Philippines protests China flight test on disputed reef
Says will lodge formal protest at test on newly completed runway in South China Sea

The Philippines has protested China's testing of a runway on one of seven disputed islands in the South China Sea, accusing Beijing on Monday of adding to tensions in the region.

The Department of Foreign Affairs said it will lodge formal protest at a flight test on the newly completed runway in the disputed waters.

"We will file it in due course. Fiery Cross or Kagitingan Reef is part of our Kalayaan Island Group,” Foreign Affairs spokesman Charles Jose told reporters in the Philippines' capital Manila.

China has defended its action, claiming the flight test was carried to ensure that the reef it now occupies and transformed into an artificial island with a runway, adheres to safety aviation standards.

On Saturday, Foreign Ministry spokeswoman Hua Chunying said Beijing had deployed a "civil aircraft" on the island to determine whether the new airfield conformed to aviation standards.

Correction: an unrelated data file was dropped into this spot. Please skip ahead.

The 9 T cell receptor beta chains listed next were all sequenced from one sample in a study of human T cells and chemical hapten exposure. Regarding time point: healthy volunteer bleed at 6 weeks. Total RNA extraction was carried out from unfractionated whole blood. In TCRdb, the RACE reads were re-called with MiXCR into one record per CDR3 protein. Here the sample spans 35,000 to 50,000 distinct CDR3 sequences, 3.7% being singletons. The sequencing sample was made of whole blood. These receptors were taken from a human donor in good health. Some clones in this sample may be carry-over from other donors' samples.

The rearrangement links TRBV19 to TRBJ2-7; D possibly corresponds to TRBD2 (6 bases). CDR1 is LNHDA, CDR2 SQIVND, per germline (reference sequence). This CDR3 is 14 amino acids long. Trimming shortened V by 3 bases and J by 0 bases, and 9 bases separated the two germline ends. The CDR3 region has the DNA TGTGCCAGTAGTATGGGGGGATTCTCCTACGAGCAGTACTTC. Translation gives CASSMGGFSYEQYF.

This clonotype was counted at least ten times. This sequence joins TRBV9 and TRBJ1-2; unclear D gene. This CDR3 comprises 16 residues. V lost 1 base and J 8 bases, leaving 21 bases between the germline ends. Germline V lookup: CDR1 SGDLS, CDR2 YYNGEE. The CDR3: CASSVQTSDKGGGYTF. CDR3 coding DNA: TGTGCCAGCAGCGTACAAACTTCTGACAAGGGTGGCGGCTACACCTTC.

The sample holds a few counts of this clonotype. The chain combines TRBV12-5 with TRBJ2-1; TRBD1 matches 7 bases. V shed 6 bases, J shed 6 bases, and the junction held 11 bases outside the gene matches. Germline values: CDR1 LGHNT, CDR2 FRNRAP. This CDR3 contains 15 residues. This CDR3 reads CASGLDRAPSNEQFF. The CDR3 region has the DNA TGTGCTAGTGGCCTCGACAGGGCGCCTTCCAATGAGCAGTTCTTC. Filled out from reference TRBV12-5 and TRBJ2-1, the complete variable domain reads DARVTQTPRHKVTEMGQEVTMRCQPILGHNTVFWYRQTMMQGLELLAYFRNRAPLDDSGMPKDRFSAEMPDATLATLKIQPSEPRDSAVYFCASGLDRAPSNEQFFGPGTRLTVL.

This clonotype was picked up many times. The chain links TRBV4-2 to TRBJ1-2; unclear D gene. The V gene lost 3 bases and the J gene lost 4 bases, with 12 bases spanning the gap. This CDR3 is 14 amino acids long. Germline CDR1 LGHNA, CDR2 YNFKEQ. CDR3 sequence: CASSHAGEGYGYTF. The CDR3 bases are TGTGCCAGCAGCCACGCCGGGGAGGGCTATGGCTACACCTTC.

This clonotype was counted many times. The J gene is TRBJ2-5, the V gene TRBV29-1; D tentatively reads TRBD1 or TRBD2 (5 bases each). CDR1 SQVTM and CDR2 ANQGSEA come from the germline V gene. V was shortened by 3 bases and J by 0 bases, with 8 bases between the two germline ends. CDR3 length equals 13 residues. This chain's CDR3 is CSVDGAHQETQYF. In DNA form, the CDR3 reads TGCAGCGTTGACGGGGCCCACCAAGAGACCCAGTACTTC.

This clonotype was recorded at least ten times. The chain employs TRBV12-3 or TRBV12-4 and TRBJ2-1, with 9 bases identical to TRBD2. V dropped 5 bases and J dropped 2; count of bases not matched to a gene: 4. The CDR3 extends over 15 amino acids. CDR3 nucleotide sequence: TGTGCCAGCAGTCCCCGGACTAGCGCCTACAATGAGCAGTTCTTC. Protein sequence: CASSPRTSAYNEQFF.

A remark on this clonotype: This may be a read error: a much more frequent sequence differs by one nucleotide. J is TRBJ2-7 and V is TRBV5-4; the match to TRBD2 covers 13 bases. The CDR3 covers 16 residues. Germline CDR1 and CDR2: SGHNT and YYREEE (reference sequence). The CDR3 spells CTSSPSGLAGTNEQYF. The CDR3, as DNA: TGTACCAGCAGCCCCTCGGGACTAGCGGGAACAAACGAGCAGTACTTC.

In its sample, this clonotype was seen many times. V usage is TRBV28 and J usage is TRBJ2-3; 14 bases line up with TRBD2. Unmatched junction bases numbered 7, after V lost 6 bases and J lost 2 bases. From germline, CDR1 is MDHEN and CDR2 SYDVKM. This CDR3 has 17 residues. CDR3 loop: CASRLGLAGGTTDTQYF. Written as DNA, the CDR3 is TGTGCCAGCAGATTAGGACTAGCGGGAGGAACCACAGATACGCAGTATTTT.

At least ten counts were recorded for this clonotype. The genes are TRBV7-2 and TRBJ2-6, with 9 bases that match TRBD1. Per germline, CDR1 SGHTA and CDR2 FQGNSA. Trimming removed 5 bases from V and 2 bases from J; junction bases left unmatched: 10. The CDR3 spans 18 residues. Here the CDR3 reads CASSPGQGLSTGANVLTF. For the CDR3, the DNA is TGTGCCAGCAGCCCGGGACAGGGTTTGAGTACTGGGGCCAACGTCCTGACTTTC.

China claims almost the entire South China Sea and has built man-made islands on seven reefs, including Fiery Cross, a move that has sparked tensions and triggered concerns among several nations, such as the Philippines, Vietnam, the United States and Japan.

"The test flight of China in Kagitingan has definitely raised tensions in the region,” the state-run Philippine News Agency quoted Jose as saying Monday.

"That’s the fear, that China will be able to take control of the South China Sea, and it will affect the freedom of navigation and freedom of overflight plus unimpeded flow of commerce.”

The protest follows a similar action by Vietnam last week, which said the test violated Hanoi’s sovereignty, and demanded that China stop such actions.

The Philippines refers to the South China Sea as the "West Philippine Sea", emphasizing that parts of the water fall under its exclusive economic zone as allowed by the United Nations Convention on the Law of the Sea.

Malaysia, Brunei and Taiwan also have overlapping claims.

All claimants, except for Brunei, have stationed military troops in their claimed territories, said to be sitting atop huge oil and gas deposits.

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Last Modified: 2016-01-04 17:22:00
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